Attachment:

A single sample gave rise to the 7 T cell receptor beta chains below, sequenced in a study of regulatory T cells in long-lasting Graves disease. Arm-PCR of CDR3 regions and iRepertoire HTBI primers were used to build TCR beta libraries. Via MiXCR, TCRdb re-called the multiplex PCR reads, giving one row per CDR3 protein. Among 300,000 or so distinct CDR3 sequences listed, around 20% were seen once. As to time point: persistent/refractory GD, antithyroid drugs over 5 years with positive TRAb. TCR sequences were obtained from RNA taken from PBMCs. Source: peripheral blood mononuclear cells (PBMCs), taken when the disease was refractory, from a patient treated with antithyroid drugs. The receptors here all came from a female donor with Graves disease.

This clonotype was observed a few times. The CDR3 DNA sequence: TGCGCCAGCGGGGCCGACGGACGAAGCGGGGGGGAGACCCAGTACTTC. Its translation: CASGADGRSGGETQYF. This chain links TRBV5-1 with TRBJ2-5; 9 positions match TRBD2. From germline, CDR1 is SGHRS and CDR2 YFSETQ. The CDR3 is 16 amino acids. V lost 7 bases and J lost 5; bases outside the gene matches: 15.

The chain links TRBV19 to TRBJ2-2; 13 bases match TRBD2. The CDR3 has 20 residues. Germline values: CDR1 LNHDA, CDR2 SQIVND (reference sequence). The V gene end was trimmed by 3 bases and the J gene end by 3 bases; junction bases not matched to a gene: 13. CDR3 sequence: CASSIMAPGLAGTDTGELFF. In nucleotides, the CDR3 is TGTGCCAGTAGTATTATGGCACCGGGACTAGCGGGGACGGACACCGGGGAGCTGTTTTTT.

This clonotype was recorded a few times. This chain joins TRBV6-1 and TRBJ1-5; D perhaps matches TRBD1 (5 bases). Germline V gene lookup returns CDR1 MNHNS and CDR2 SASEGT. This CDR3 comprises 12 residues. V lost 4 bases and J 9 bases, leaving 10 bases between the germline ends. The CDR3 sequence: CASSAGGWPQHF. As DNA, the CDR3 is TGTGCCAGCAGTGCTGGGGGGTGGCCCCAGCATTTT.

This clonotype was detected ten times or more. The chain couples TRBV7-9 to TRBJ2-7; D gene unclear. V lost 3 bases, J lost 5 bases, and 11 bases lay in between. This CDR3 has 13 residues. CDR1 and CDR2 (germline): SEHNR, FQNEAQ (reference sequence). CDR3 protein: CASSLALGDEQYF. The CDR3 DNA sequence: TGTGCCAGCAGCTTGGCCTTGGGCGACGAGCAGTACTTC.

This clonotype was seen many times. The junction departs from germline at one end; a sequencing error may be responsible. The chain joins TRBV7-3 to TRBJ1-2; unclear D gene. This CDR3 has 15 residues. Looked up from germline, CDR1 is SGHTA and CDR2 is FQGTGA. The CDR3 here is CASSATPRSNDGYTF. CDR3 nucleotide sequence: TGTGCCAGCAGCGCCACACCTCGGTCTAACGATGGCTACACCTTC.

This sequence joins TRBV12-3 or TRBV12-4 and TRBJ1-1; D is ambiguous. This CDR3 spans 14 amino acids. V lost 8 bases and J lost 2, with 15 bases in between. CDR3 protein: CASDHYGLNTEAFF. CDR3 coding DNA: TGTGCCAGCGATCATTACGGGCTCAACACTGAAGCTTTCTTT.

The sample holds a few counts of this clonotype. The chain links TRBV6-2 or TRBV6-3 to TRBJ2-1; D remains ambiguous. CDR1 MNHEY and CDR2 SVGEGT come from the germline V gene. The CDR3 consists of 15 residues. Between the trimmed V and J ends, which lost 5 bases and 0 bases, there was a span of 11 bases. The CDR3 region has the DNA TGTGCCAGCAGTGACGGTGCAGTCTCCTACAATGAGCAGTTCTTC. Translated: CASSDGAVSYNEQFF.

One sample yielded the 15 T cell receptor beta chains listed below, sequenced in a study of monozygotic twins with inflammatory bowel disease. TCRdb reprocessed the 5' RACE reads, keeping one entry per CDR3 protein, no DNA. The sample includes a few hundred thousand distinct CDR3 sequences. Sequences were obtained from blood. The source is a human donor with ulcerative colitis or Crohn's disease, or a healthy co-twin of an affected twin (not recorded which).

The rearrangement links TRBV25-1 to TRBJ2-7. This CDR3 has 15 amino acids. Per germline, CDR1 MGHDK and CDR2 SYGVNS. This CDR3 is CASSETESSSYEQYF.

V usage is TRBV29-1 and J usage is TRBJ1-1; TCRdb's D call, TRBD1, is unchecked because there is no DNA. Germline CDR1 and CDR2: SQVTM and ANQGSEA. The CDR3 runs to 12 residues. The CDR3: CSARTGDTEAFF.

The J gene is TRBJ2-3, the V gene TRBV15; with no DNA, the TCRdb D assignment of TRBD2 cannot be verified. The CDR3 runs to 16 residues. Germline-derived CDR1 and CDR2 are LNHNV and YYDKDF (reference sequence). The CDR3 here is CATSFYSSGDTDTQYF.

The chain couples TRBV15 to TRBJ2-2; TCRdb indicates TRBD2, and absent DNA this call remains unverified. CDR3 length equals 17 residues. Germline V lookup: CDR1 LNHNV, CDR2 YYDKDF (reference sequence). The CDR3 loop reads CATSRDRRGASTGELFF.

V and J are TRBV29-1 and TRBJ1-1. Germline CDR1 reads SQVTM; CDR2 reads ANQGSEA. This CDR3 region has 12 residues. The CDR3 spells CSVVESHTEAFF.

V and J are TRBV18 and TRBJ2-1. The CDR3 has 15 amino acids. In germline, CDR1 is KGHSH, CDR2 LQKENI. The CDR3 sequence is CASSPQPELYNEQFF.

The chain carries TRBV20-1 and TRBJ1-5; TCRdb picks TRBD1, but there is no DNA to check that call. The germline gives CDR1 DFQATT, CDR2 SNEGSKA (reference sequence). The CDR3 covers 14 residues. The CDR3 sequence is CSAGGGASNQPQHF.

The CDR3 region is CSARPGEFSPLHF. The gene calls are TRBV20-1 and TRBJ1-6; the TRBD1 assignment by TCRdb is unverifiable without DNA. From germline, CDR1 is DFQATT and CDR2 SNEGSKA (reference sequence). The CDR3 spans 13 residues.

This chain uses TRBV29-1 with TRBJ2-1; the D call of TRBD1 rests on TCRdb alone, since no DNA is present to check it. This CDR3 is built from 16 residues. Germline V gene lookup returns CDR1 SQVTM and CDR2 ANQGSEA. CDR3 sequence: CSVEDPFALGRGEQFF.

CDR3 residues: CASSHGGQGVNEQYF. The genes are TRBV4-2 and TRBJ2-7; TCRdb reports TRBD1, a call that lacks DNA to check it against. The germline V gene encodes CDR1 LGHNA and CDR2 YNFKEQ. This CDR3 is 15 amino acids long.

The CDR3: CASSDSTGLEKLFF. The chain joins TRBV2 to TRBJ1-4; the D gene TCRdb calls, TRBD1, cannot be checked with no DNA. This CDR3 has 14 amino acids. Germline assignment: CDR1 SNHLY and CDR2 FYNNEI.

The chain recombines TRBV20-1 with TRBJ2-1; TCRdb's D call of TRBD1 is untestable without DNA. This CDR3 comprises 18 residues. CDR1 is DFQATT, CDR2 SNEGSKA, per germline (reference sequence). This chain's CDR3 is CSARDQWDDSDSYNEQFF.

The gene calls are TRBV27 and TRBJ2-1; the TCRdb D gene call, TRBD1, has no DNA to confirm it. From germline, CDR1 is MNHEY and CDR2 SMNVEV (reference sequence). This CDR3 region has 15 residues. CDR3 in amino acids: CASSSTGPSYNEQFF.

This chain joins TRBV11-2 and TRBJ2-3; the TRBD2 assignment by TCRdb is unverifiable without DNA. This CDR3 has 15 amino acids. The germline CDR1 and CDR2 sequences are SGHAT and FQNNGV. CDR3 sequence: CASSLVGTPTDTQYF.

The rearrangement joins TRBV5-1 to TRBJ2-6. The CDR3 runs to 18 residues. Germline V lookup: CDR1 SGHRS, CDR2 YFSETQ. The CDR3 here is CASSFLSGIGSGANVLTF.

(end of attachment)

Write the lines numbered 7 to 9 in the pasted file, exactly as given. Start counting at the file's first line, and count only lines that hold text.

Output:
This sequence joins TRBV12-3 or TRBV12-4 and TRBJ1-1; D is ambiguous. This CDR3 spans 14 amino acids. V lost 8 bases and J lost 2, with 15 bases in between. CDR3 protein: CASDHYGLNTEAFF. CDR3 coding DNA: TGTGCCAGCGATCATTACGGGCTCAACACTGAAGCTTTCTTT.

The sample holds a few counts of this clonotype. The chain links TRBV6-2 or TRBV6-3 to TRBJ2-1; D remains ambiguous. CDR1 MNHEY and CDR2 SVGEGT come from the germline V gene. The CDR3 consists of 15 residues. Between the trimmed V and J ends, which lost 5 bases and 0 bases, there was a span of 11 bases. The CDR3 region has the DNA TGTGCCAGCAGTGACGGTGCAGTCTCCTACAATGAGCAGTTCTTC. Translated: CASSDGAVSYNEQFF.

One sample yielded the 15 T cell receptor beta chains listed below, sequenced in a study of monozygotic twins with inflammatory bowel disease. TCRdb reprocessed the 5' RACE reads, keeping one entry per CDR3 protein, no DNA. The sample includes a few hundred thousand distinct CDR3 sequences. Sequences were obtained from blood. The source is a human donor with ulcerative colitis or Crohn's disease, or a healthy co-twin of an affected twin (not recorded which).